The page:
In Phoenix, state legislators are advancing a bill that aims to protect privacy against intrusive drone use. The House Commerce Committee passed the legislation on Wednesday, which proposes making it a felony to intentionally capture photos, record, or otherwise observe someone in a private location with a drone where they have a “reasonable expectation of privacy.”
Disagreements arose over the exact point at which someone's privacy is considered violated, causing concerns that the bill's wording is vague, with the potential to lead to unintentional violations.
Lobbyists concerned about unintentional drone photos and video
The legislation is not limited to amateur drone users; major companies are also concerned about the possible ramifications. A lobbyist for NBC Universal voiced concerns that their client could breach the law if homes were inadvertently filmed during regular News and sports coverage.
An insurance industry lobbyist also expressed worries about potential criminal charges resulting from using drones to assess property damage after a disaster.
The crux of the debate revolves around the notion of “expectation of privacy.” Sen. Anthony Kern, R-Glendale, argued that much of it depends on the perception of the individual being observed or recorded. He provided the example of a drone operator invading a person's yard and peering through their bedroom window – a clear violation of privacy.
However, Kern believes there is less of an expectation of privacy if a drone captures images of someone in their backyard.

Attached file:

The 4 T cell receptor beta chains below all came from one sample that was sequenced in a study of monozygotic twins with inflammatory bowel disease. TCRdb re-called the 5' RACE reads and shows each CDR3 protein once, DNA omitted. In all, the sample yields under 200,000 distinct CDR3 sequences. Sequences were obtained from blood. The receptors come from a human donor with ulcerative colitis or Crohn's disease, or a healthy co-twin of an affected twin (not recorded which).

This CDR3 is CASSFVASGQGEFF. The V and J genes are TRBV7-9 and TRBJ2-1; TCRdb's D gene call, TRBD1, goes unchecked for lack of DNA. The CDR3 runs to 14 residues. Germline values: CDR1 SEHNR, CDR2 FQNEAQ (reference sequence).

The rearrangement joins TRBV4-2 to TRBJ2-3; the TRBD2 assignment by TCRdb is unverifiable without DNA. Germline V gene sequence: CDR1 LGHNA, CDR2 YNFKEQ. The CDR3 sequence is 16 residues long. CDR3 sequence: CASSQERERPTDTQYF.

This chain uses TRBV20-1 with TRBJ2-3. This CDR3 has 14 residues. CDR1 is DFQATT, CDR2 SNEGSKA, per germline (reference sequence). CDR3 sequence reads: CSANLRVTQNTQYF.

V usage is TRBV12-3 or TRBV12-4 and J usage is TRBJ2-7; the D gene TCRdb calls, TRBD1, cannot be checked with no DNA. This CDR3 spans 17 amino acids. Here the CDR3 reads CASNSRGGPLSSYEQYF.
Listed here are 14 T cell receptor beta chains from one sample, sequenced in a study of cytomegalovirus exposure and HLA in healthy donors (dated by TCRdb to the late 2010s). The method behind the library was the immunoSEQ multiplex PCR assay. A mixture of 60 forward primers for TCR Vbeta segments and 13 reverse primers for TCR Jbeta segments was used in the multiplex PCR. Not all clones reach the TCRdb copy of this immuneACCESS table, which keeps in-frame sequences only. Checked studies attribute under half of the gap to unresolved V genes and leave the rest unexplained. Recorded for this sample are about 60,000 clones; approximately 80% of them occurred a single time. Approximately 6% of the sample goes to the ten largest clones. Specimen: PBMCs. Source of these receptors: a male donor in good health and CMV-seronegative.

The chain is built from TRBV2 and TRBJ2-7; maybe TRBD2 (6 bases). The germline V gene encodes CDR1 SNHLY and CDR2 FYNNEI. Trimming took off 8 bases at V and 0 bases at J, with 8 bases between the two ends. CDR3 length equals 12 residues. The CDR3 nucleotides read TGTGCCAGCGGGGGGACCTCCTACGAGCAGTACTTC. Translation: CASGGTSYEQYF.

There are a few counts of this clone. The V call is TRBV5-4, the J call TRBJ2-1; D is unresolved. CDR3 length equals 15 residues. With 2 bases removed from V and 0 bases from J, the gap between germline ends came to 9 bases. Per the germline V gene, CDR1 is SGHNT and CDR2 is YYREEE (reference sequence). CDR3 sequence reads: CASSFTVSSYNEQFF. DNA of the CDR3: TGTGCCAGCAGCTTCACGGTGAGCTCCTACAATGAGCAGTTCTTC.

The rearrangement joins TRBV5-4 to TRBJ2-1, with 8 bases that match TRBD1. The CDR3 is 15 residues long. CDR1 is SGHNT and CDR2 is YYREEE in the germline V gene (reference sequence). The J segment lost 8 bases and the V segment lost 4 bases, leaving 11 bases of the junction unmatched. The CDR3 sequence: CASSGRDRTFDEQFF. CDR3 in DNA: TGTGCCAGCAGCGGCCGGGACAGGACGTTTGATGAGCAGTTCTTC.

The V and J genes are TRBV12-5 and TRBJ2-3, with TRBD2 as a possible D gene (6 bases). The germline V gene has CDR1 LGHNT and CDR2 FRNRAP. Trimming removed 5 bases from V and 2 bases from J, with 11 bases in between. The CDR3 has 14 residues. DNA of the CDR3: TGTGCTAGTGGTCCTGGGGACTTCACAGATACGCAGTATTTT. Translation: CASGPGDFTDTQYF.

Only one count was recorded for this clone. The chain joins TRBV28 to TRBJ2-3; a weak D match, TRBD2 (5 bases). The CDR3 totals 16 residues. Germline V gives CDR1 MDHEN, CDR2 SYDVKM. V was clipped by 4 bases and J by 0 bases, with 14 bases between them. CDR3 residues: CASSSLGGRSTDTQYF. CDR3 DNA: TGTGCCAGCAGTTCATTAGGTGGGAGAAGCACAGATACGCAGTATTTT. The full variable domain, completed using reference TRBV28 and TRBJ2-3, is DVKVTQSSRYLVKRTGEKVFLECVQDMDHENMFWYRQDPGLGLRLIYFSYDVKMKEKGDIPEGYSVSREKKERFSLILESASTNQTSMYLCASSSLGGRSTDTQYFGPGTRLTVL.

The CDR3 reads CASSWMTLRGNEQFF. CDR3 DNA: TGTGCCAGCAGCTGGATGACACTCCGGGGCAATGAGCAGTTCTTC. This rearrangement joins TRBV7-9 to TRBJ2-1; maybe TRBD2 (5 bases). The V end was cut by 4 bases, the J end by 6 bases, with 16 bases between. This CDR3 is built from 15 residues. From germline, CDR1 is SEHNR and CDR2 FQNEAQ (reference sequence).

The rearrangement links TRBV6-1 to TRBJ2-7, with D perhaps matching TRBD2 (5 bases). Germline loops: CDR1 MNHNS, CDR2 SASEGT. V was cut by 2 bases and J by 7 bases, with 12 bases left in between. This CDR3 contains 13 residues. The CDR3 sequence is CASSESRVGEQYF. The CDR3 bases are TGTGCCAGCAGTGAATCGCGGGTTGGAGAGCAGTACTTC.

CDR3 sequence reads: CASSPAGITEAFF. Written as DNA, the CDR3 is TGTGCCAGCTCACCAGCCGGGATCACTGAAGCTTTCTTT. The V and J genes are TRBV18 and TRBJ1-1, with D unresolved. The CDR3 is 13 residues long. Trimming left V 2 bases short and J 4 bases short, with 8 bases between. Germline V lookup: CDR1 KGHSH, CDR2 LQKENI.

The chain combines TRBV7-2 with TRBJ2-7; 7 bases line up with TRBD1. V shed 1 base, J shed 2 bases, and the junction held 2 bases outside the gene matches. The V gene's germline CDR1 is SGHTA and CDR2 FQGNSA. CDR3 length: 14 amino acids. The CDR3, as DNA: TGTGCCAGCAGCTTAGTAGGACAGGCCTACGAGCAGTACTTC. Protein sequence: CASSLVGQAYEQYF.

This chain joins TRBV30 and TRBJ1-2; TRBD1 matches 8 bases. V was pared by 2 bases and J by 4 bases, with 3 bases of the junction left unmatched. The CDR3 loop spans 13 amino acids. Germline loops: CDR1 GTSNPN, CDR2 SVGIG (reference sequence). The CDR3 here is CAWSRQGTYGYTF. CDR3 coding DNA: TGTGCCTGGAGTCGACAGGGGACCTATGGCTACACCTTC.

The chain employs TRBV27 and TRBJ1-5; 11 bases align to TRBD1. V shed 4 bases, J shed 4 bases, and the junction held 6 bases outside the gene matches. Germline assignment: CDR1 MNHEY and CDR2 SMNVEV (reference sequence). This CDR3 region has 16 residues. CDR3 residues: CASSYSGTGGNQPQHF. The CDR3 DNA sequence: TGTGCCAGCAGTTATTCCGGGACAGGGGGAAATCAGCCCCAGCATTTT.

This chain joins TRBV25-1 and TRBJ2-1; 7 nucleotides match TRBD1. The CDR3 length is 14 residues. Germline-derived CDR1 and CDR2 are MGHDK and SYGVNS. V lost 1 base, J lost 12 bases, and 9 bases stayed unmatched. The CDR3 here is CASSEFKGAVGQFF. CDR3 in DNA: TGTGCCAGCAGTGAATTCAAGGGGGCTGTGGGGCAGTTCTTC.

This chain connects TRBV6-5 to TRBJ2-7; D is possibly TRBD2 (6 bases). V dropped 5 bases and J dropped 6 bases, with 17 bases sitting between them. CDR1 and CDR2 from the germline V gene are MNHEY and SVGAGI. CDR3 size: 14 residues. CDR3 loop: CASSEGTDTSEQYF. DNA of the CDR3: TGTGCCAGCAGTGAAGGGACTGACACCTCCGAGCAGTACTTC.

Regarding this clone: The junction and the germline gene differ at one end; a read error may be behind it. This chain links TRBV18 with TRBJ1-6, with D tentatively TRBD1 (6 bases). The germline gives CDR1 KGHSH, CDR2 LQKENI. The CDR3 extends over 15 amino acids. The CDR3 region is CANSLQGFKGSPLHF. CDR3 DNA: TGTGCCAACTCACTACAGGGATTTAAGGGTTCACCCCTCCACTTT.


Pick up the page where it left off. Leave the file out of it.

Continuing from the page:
He explained, “If a drone flies over my property and I'm sitting out there maybe in my boxers or otherwise and they take a picture, that's my bad. That's not to me a reasonable expectation.”
The height at which a drone operates is another factor to consider in determining whether the law is triggered.
Kern explained to the committee that a drone flying outside the property line and just above the top of a fence would not be breaking the law. However, a drone entering the property and capturing images of private areas within the home would violate the reasonable expectation of privacy.
In a later interview with Capitol Media Services, Kern acknowledged that the required height for a drone to avoid violating privacy may vary depending on circumstances. He offered the example of a multi-story building resident who might consider a drone flying 30 feet off the ground as intrusive.
Kern also discussed the issue of loitering, stating that a drone hovering above a house and yard, taking photos, is different from one merely flying over the property. He remained unsure whether even the latter scenario would constitute a violation.
Another factor to consider is the drone's camera capabilities. With Federal Aviation Administration (FAA) rules permitting drones to fly up to 400 feet, Kern pointed out that the optics and resolution of the camera determine whether someone's privacy is breached without the drone having to be in close proximity to a property or window.
Kern is certain about one aspect of the legislation: the identity of the drone operator is irrelevant.
“Whether it be government or Realtors or an insurance company, if there's intent there of photographing your property without your permission, I think that they need to get that permission,” he reportedly asserted.
Having already gained approval from the Senate in Arizona, the bill will now proceed to the full House for consideration.
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